“A valuable source of thread was the pretty little navy blue scarfs [sic] that were issued with our grotesquely hideous uniforms,” Ambach told the museum. “The synthetic material felt silky, and pulling threads from it, some quite long (almost like threads from a spool), became a favourite pastime that provided a very special material for our creations.”

However, the guards at Waldheim would search the cells randomly, and when they’d find the women’s handiwork, they’d confiscate the items. Still, the women kept crafting, and when the prison was liberated by the Allies on May 6, 1945, Ambach and her mother had a small collection of crafts that had not yet been taken by the guards. They are now on display at the Mighty 8th Air Force Museum.

 

Ambach’s mother used this pouch to hold a tiny amount of soap powder on the rare occasions they were allowed to shower. The M stands for Muschka, which was her mother’s nickname. The pouch was made by prisoners in a cell who had been taught embroidery by one of their cellmates, a Belgian woman who had owned and operated a dress shop in Brussels.

 

This piece was embroidered by one of Ambach’s cellmates. The words are lyrics to two French songs the women sang to keep their spirits up. Note the French and Belgian flags at the bottom of the fabric: These national symbols were forbidden by the Nazis.

 

Ambach embroidered this piece for her mother’s birthday, which was May 3. The prison was liberated on May 6.

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POW Embroidery: Thomas J. McGory

Today’s post is by Amber Wingfield, as she posted some wonderful craftivism photos from the Mighty 8th Museum in Pooler, Georgia on Twitter and I asked her to share some of what she learned on her trip! Thanks, Amber!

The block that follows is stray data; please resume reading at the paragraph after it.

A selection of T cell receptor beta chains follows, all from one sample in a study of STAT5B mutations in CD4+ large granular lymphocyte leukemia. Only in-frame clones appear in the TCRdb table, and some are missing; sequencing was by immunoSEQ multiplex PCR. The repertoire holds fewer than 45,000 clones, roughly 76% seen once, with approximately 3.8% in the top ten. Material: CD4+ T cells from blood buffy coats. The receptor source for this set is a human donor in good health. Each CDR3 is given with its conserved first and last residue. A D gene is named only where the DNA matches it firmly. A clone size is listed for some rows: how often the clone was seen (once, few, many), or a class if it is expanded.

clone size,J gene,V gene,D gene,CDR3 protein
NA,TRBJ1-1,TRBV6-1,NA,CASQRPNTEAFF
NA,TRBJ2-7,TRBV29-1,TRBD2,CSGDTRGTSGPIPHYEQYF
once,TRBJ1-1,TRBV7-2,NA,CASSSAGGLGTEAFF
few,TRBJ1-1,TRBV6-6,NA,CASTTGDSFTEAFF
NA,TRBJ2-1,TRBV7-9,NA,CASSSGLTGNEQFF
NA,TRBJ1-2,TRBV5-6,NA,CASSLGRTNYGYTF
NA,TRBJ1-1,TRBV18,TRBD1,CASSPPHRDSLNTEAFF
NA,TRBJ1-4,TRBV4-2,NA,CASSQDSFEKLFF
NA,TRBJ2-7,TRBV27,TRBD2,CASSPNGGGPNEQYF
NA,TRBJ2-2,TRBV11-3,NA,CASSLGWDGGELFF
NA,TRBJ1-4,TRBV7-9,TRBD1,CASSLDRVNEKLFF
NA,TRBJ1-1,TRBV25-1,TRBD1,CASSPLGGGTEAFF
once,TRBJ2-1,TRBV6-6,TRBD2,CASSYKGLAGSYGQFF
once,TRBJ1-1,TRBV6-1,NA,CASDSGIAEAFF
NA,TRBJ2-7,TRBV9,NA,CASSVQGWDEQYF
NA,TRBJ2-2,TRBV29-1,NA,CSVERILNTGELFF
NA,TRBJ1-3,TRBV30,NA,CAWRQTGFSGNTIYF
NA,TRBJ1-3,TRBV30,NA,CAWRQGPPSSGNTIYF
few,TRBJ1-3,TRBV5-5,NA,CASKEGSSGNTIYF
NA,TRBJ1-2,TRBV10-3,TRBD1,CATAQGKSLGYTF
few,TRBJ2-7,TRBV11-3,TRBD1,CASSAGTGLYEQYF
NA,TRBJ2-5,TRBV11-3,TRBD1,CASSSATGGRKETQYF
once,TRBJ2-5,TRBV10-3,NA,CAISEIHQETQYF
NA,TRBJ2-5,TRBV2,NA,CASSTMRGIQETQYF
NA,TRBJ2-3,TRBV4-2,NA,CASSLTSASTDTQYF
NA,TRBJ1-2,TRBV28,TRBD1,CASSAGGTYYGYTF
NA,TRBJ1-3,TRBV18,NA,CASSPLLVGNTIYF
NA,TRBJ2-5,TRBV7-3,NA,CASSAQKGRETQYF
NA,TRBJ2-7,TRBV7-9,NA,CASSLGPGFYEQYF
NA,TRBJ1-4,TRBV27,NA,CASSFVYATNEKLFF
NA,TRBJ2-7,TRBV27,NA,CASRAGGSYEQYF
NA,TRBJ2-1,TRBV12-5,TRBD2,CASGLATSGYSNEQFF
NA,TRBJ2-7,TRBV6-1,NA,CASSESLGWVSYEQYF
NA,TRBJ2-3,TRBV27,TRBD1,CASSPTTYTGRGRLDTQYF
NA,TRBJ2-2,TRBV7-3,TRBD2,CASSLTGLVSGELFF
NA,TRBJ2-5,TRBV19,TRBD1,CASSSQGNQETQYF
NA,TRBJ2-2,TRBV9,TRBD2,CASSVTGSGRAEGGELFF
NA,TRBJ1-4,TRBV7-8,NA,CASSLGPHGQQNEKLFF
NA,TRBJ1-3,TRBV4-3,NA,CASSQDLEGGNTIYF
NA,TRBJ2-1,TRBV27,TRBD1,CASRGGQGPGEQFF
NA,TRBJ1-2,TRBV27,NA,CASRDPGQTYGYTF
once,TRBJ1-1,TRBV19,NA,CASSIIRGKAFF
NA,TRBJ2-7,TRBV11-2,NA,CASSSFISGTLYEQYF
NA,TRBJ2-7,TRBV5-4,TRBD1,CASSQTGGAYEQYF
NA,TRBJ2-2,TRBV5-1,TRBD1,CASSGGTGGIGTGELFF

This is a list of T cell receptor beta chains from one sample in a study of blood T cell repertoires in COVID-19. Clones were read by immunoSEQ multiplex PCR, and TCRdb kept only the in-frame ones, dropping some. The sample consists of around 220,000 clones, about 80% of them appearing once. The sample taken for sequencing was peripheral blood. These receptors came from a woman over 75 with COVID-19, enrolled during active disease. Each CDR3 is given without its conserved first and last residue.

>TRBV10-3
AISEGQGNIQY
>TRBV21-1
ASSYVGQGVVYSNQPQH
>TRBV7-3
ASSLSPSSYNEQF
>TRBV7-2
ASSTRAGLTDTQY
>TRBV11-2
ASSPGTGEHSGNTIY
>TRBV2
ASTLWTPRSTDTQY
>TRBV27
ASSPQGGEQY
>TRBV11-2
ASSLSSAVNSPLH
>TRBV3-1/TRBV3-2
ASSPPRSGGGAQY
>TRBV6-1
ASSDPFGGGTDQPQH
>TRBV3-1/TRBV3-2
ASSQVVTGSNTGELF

Before World War II, Thomas J. McGory was Chief of the Dryden, New York fire department.

After the war, he was an athletic trainer and baseball coach at Cornell University.

And during the war, he was a top turret gunner and flight engineer for B-24s, stationed in England—until his plane was shot down in Germany and he was captured by the Nazis.

Then Thomas J. McGory was a prisoner of war at Stalag Luft IV in modern-day Poland.

For nine months, he and around 8,000 other men struggled to survive the harsh weather, meager food, and poor sanitation. This alone might have been enough to occupy his time, but McGory was concerned about his mental health as well.

“I really needed a project to keep me from going stir crazy,” he said in an interview with the Mighty Eighth Air Force Museum in Pooler, Georgia.

So he turned to embroidery.

A handkerchief and a needle in a package he received from the International Red Cross were good starting materials, but he needed thread and a subject to embroider. B-17s and B-24s were natural choices for the handkerchief’s corners, so he sacrificed some black thread from his shoelaces for them. In the handkerchief’s center, he decided to recreate his Eighth Air Force patch, so he needed blue thread. Those strands came from the tail of his shirt. Still, his piece needed something else.

It needed a flag. An American flag.

McGory used cigarettes (a common prisoner currency) to “buy” red and blue threads from other prisoners, who sourced the threads from their own clothing and towels given to them by the Red Cross.